How to boost your Wi-Fi signal without any tricks
The higher-frequency flavor of Wi-Fi used by 802.11n and 802.11ac can have higher power output and further range by picking the right channel.
A frequent reader problem related to Wi-Fi—one I hear all the time as a result of having written books about Wi-Fi and Apple’s AirPort base stations for a decade—is getting good coverage, even when a network is seemingly well planned. But there’s one simple change you can make that could have a surprisingly strong effect. I swear this article isn’t clickbait: Rather, there’s a signal-strength property that’s not well known.
Modern Wi-Fi adapters and base stations can use two frequency bands: 2.4GHz and 5GHz. The lower-frequency 2.4GHz band suffers from a lot of competing uses beyond Wi-Fi (Bluetooth, baby monitors, industrial sealers, microwaves, medical devices, and a lot more), but it’s better at penetrating walls, floors, and ceilings than the higher-frequency 5GHz. The 802.11b, g, and n standards can work over 2.4GHz.
The 5GHz band gets used by 802.11a, 802.11n, and the latest 802.11ac—unlike “n” flavor, “ac” only works over 5GHz. The 2.4GHz channels overlap one another, and in America, the best ones to choose to avoid this overlap are 1, 6, and 11. (You’ll get advice about using other channels, which is usually bad advice because you wind up getting interference from more channels that way.)
In the 5GHz band, channels don’t overlap, and there are a bunch of them available—eight using Apple’s current base station generation and more using equipment from some other makers. That makes interference less likely. Both 802.11n and 802.11ac can bond together multiple 5GHz channels, which is how they push through hundreds of Mbps to nearly 1 Gbps depending on the circumstances.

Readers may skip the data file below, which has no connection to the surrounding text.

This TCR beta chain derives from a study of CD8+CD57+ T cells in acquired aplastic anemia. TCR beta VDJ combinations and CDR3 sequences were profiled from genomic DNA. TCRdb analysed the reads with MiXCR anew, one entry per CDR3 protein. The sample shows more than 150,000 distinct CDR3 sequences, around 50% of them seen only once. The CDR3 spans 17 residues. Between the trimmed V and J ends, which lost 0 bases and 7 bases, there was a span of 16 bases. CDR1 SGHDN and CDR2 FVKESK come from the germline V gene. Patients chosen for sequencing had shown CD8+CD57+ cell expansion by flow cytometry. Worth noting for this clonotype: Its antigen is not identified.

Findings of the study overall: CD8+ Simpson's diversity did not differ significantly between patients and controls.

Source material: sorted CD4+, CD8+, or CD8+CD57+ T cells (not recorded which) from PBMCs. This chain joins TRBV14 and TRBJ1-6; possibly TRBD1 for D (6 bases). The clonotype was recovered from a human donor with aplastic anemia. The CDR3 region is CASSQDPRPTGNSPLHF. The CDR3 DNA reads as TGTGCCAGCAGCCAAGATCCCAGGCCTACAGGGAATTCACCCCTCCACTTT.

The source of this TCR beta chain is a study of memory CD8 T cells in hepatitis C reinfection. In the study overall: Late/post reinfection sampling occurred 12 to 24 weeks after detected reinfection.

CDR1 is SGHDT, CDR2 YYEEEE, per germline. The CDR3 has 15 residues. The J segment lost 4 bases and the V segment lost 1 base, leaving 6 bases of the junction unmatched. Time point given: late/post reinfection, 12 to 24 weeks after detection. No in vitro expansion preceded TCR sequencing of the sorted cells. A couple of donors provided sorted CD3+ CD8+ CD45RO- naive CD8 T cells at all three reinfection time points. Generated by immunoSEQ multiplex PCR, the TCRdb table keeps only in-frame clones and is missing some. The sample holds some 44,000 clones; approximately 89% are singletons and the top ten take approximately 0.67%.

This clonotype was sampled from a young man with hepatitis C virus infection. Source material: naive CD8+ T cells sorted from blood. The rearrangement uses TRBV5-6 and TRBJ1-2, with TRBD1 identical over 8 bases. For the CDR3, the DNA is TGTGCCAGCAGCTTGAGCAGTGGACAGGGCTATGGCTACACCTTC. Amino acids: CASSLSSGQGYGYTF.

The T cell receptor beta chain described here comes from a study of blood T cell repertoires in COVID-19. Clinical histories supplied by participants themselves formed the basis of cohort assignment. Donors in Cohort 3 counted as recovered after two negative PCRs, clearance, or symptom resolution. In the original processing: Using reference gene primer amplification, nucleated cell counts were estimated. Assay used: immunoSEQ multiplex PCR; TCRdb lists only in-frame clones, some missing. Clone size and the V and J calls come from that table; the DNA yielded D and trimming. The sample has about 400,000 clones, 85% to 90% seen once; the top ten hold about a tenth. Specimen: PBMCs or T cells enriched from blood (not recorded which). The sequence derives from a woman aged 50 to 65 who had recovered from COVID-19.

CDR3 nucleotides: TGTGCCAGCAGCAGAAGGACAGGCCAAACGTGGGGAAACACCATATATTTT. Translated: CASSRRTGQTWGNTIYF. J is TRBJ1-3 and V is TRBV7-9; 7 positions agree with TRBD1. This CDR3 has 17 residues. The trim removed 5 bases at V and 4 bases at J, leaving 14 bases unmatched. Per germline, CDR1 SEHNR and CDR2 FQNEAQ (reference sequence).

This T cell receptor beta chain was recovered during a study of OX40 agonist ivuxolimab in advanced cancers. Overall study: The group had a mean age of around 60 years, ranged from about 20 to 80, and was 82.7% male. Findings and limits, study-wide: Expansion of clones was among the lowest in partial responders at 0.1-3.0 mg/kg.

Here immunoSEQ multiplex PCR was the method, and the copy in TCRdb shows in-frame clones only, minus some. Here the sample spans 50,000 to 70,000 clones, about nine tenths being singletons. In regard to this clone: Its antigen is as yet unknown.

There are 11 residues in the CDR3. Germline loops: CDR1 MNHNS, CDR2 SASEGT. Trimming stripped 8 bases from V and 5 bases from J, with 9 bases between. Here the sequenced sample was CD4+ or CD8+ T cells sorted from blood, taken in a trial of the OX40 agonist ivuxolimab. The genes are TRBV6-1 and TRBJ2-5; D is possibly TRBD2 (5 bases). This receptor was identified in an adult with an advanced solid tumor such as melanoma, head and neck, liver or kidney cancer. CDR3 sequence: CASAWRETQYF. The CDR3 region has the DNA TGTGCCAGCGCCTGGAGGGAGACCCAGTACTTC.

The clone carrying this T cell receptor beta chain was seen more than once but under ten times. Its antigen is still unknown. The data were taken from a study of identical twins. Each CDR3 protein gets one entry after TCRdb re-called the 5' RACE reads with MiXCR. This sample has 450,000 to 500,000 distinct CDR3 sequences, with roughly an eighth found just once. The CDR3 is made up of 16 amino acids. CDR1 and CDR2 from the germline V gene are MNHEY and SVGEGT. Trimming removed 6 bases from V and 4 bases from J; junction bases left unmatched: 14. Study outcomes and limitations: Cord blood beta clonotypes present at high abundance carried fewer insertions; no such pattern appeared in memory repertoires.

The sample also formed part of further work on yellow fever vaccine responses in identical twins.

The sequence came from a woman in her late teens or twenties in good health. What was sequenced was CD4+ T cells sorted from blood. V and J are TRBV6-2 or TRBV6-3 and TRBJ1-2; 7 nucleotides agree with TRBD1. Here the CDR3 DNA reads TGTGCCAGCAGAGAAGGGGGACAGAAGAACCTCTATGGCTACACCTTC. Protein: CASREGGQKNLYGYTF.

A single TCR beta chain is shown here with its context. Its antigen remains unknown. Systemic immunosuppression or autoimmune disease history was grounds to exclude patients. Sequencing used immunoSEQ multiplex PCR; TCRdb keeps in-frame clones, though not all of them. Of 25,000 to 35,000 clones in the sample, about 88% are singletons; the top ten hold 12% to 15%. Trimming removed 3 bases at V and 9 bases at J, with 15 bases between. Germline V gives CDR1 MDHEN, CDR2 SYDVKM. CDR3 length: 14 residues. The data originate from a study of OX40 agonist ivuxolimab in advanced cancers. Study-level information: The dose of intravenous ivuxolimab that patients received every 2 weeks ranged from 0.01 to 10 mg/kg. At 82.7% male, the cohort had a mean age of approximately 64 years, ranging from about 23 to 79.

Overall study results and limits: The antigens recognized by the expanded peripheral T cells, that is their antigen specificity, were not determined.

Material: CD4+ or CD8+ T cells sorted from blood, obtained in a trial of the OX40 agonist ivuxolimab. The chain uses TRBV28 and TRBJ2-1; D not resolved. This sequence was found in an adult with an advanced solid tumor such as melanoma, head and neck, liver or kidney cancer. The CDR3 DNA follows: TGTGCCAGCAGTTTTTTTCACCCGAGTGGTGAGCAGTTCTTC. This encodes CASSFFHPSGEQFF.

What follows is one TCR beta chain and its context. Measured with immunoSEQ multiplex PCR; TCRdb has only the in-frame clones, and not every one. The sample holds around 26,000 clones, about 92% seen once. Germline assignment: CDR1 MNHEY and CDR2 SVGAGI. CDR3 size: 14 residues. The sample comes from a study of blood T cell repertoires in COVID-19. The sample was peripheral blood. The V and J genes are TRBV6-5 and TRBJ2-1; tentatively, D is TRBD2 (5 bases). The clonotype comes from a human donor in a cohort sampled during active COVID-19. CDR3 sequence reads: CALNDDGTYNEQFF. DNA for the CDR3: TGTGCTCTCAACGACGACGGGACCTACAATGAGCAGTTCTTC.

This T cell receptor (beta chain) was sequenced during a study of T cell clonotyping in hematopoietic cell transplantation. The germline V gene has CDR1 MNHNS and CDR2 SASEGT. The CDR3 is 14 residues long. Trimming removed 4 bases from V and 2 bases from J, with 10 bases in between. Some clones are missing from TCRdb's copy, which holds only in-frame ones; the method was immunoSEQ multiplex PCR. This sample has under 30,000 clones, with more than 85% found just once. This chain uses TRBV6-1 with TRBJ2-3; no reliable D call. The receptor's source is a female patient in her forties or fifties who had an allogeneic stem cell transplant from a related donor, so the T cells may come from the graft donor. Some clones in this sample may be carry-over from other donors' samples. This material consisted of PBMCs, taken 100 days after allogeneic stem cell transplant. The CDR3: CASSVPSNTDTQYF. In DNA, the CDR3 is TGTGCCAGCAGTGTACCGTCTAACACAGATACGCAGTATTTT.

But here’s the thing you probably didn’t know. The 5GHz band has different power restrictions based on which channel is used. The lower-numbered channels on Apple hardware (36, 40, 44, and 48) can use just five percent of the power of the higher-numbered channels (149, 153, 157, and 161). That twenty-fold difference is huge. (These channels are available in the U.S.; not all 5 GHz channels are available in every country, as regulations vary.)
Apple’s base stations and those of most manufacturers are set by default to choose Wi-Fi channels automatically. Some base stations prefer the higher-numbered, higher-powered channels, but others pick the least-congested channel. Because channels 149 and up can push out more power, they can also be “heard” from farther away, and are thus likely to seem like interference to a router trying to find an uncongested channel.
You can see what channel a base station has been assigned to using OS X by holding down the Option key and selecting the Wi-Fi menu, then selecting Open Wireless Diagnostics. In that hidden app, choose Windows > Scan, and you can see all base stations within range with a variety of details, including their channels.
If you’re having poor coverage with your existing 802.11n or 802.11ac base station and you see it’s assigned to channel 36 to 48, launch AirPort Utility:
- Select your base station and click Edit.
- Enter the password if prompted.
- Click the Wireless tab, and click Wireless Options.
- From the 5GHz Channel menu, select 149 or higher.
- Click Save and then click Update. Your base station will restart.
If you want to be sure to lock devices to the higher 5GHz band, there’s no setting in iOS nor in OS X, but you can use that same Wireless Options dialog to check 5GHz Network Name and name that base station (or each base station you have) to a distinct name from the 2.4GHz network.
Then, on every device you want to lock to 5GHz, use Settings > Wi-Fi in iOS or the Network preference pane’s Wi-Fi adapter’s Advanced dialog to forget the 2.4GHz network name. Connect to the newly named 5GHz network, and all your devices that support 5GHz (all modern hardware) will only use that band.
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